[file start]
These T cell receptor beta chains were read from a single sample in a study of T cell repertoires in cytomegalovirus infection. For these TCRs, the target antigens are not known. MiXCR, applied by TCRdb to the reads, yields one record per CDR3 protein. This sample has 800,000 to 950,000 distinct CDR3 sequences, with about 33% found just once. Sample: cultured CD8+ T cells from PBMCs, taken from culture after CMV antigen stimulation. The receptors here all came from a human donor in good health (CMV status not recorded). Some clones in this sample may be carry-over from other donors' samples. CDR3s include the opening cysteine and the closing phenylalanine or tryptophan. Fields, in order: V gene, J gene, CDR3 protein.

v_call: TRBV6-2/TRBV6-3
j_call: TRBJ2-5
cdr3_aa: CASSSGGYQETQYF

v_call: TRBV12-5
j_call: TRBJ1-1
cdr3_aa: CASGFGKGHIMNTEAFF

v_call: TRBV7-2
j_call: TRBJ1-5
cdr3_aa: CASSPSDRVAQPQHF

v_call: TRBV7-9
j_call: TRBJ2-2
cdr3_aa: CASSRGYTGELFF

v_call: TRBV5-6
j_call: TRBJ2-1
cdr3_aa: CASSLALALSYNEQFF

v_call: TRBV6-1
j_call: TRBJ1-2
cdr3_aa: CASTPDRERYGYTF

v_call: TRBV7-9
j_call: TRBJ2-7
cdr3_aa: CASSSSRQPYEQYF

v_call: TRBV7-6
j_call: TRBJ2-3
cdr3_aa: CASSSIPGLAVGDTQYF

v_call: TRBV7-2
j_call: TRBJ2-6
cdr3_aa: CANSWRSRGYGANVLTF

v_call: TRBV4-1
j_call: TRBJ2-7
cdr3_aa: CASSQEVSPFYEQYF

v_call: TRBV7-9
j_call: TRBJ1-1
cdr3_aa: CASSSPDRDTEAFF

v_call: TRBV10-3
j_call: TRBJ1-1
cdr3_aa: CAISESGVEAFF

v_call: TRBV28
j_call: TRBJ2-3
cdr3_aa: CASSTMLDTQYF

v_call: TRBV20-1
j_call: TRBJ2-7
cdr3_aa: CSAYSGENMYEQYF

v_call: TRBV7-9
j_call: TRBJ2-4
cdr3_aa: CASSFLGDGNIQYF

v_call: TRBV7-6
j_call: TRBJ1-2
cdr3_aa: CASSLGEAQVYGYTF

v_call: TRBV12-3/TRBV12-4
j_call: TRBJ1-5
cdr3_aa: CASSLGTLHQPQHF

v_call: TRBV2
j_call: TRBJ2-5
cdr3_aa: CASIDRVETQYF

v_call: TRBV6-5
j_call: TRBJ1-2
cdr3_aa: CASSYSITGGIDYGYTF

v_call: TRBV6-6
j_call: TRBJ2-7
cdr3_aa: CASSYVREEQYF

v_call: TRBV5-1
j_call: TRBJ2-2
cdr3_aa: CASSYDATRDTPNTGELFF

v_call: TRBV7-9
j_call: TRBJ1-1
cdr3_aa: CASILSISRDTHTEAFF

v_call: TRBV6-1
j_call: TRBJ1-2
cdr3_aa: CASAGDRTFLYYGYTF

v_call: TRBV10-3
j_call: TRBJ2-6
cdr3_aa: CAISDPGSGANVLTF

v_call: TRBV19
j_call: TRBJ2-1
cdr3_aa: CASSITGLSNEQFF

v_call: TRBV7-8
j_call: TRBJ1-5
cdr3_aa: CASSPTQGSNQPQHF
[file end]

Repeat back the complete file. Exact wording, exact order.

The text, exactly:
These T cell receptor beta chains were read from a single sample in a study of T cell repertoires in cytomegalovirus infection. For these TCRs, the target antigens are not known. MiXCR, applied by TCRdb to the reads, yields one record per CDR3 protein. This sample has 800,000 to 950,000 distinct CDR3 sequences, with about 33% found just once. Sample: cultured CD8+ T cells from PBMCs, taken from culture after CMV antigen stimulation. The receptors here all came from a human donor in good health (CMV status not recorded). Some clones in this sample may be carry-over from other donors' samples. CDR3s include the opening cysteine and the closing phenylalanine or tryptophan. Fields, in order: V gene, J gene, CDR3 protein.

v_call: TRBV6-2/TRBV6-3
j_call: TRBJ2-5
cdr3_aa: CASSSGGYQETQYF

v_call: TRBV12-5
j_call: TRBJ1-1
cdr3_aa: CASGFGKGHIMNTEAFF

v_call: TRBV7-2
j_call: TRBJ1-5
cdr3_aa: CASSPSDRVAQPQHF

v_call: TRBV7-9
j_call: TRBJ2-2
cdr3_aa: CASSRGYTGELFF

v_call: TRBV5-6
j_call: TRBJ2-1
cdr3_aa: CASSLALALSYNEQFF

v_call: TRBV6-1
j_call: TRBJ1-2
cdr3_aa: CASTPDRERYGYTF

v_call: TRBV7-9
j_call: TRBJ2-7
cdr3_aa: CASSSSRQPYEQYF

v_call: TRBV7-6
j_call: TRBJ2-3
cdr3_aa: CASSSIPGLAVGDTQYF

v_call: TRBV7-2
j_call: TRBJ2-6
cdr3_aa: CANSWRSRGYGANVLTF

v_call: TRBV4-1
j_call: TRBJ2-7
cdr3_aa: CASSQEVSPFYEQYF

v_call: TRBV7-9
j_call: TRBJ1-1
cdr3_aa: CASSSPDRDTEAFF

v_call: TRBV10-3
j_call: TRBJ1-1
cdr3_aa: CAISESGVEAFF

v_call: TRBV28
j_call: TRBJ2-3
cdr3_aa: CASSTMLDTQYF

v_call: TRBV20-1
j_call: TRBJ2-7
cdr3_aa: CSAYSGENMYEQYF

v_call: TRBV7-9
j_call: TRBJ2-4
cdr3_aa: CASSFLGDGNIQYF

v_call: TRBV7-6
j_call: TRBJ1-2
cdr3_aa: CASSLGEAQVYGYTF

v_call: TRBV12-3/TRBV12-4
j_call: TRBJ1-5
cdr3_aa: CASSLGTLHQPQHF

v_call: TRBV2
j_call: TRBJ2-5
cdr3_aa: CASIDRVETQYF

v_call: TRBV6-5
j_call: TRBJ1-2
cdr3_aa: CASSYSITGGIDYGYTF

v_call: TRBV6-6
j_call: TRBJ2-7
cdr3_aa: CASSYVREEQYF

v_call: TRBV5-1
j_call: TRBJ2-2
cdr3_aa: CASSYDATRDTPNTGELFF

v_call: TRBV7-9
j_call: TRBJ1-1
cdr3_aa: CASILSISRDTHTEAFF

v_call: TRBV6-1
j_call: TRBJ1-2
cdr3_aa: CASAGDRTFLYYGYTF

v_call: TRBV10-3
j_call: TRBJ2-6
cdr3_aa: CAISDPGSGANVLTF

v_call: TRBV19
j_call: TRBJ2-1
cdr3_aa: CASSITGLSNEQFF

v_call: TRBV7-8
j_call: TRBJ1-5
cdr3_aa: CASSPTQGSNQPQHF